Track topics on Twitter Track topics that are important to you
The purpose of this study is to evaluate the efficacy, safety, and tolerability of orally administered tapentadol ER at dosages of 100 to 250 mg twice daily compared with placebo in patients with moderate to severe pain due to chronic, painful diabetic peripheral neuropathy (DPN) who have an initial treatment effect (pain improvement) after a 3-week, open-label titration period.
This is a randomized-withdrawal (only patients that have an initial response to tapentadol are assigned to either tapentadol or placebo), placebo-controlled, multicenter study evaluating the efficacy, safety, and tolerability of orally administered tapentadol, using the extended release tamper-resistant formulation (TRF), at dosages of 100 to 250 mg twice daily in patients with moderate to severe pain due to chronic, painful DPN. The study consists of 1) an open-label (all people involved know the identity of the intervention) phase, including a 13-day screening period, a 5-day washout period (where patients are to stop taking their pain medication), a 3-day pre-titration pain-intensity evaluation period (where patients will record their pain intensity twice daily in the morning and evening), and a 3-week, open-label titration period (all patients receive tapentadol study drug), 2) a 12-week, double-blind (neither physician nor patient knows the name of the assigned drug) maintenance phase, and 3) a posttreatment phase of approximately 10 to 14 days. The study will evaluate the effectiveness of orally administered tapentadol ER versus placebo in reducing patients' pain intensity. The pain intensity will be assessed by comparing the baseline pain level to the level at week 12 of the maintenance phase. The total duration of study drug treatment for each patient will be approximately 15 weeks. Safety and tolerability will be evaluated by vital signs, physical examinations, clinical laboratory tests, 12-lead electrocardiograms (ECGs), standardized neurologic examinations and monitoring of adverse events. Titrate tapentadol extended release (ER) 50mg twice daily to patient's optimal dose ranging between 100 mg ad 250 mg twice a day; placebo (no active ingredients). All doses of study medication will be taken orally with approximately 120mL of water with or without food for a maximum timeframe of 15 weeks.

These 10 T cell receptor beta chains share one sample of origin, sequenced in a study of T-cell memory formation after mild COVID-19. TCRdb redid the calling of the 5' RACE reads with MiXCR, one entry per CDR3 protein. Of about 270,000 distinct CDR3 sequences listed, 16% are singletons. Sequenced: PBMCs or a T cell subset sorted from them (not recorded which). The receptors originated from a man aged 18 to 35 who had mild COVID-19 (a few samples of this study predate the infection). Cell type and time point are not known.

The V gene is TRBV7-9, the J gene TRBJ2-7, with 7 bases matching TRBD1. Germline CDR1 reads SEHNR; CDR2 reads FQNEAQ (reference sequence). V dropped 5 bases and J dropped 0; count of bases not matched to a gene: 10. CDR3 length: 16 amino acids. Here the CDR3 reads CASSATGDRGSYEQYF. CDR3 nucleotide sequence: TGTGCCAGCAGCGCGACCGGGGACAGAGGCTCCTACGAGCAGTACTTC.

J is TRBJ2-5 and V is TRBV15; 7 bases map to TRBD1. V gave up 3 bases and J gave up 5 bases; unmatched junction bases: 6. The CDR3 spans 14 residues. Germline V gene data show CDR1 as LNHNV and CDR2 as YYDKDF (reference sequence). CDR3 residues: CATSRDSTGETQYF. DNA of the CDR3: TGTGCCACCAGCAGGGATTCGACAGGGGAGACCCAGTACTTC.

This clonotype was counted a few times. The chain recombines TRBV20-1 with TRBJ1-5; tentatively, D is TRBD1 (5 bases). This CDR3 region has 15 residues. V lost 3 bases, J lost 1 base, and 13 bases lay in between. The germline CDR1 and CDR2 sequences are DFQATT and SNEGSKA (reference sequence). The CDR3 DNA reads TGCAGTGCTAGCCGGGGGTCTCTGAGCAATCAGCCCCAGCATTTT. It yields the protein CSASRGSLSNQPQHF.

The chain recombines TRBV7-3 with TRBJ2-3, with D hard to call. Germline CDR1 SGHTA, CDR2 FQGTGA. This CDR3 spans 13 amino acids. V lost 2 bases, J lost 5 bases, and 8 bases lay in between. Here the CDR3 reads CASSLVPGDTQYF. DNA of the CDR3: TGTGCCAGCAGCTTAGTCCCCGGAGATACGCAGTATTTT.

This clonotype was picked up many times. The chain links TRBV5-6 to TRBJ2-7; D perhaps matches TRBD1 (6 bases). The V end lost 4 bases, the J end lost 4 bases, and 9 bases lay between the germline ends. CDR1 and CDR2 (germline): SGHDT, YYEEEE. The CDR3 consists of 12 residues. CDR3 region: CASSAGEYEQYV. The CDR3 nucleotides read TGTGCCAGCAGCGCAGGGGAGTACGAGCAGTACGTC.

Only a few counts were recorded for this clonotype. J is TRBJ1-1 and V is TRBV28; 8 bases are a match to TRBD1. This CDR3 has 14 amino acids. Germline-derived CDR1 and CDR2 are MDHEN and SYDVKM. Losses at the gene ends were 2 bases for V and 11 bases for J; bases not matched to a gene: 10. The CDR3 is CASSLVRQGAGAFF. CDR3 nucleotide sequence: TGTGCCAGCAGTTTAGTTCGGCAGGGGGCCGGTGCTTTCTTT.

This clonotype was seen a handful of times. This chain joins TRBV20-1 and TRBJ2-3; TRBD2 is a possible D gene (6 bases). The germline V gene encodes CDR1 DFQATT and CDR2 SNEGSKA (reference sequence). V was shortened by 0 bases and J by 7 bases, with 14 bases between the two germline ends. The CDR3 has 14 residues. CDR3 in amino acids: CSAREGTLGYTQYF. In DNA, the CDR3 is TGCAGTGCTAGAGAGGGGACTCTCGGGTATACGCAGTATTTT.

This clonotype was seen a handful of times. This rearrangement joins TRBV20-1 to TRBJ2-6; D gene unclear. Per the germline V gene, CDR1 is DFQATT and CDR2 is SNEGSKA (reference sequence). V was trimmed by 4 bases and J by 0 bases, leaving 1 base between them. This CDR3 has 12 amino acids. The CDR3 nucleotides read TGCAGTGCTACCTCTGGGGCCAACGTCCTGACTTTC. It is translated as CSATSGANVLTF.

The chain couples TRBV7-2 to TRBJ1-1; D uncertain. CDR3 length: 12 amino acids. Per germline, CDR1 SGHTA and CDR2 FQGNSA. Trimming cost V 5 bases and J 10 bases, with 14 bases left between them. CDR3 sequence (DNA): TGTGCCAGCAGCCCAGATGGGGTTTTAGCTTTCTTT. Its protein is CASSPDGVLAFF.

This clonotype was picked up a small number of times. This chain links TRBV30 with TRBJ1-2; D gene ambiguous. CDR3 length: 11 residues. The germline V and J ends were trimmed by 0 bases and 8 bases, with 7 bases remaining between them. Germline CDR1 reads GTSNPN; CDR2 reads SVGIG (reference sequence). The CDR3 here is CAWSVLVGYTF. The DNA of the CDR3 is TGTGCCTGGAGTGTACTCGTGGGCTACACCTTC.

Allocation: Randomized, Endpoint Classification: Safety/Efficacy Study, Intervention Model: Parallel Assignment, Masking: Double Blind (Subject, Caregiver, Investigator, Outcomes Assessor), Primary Purpose: Treatment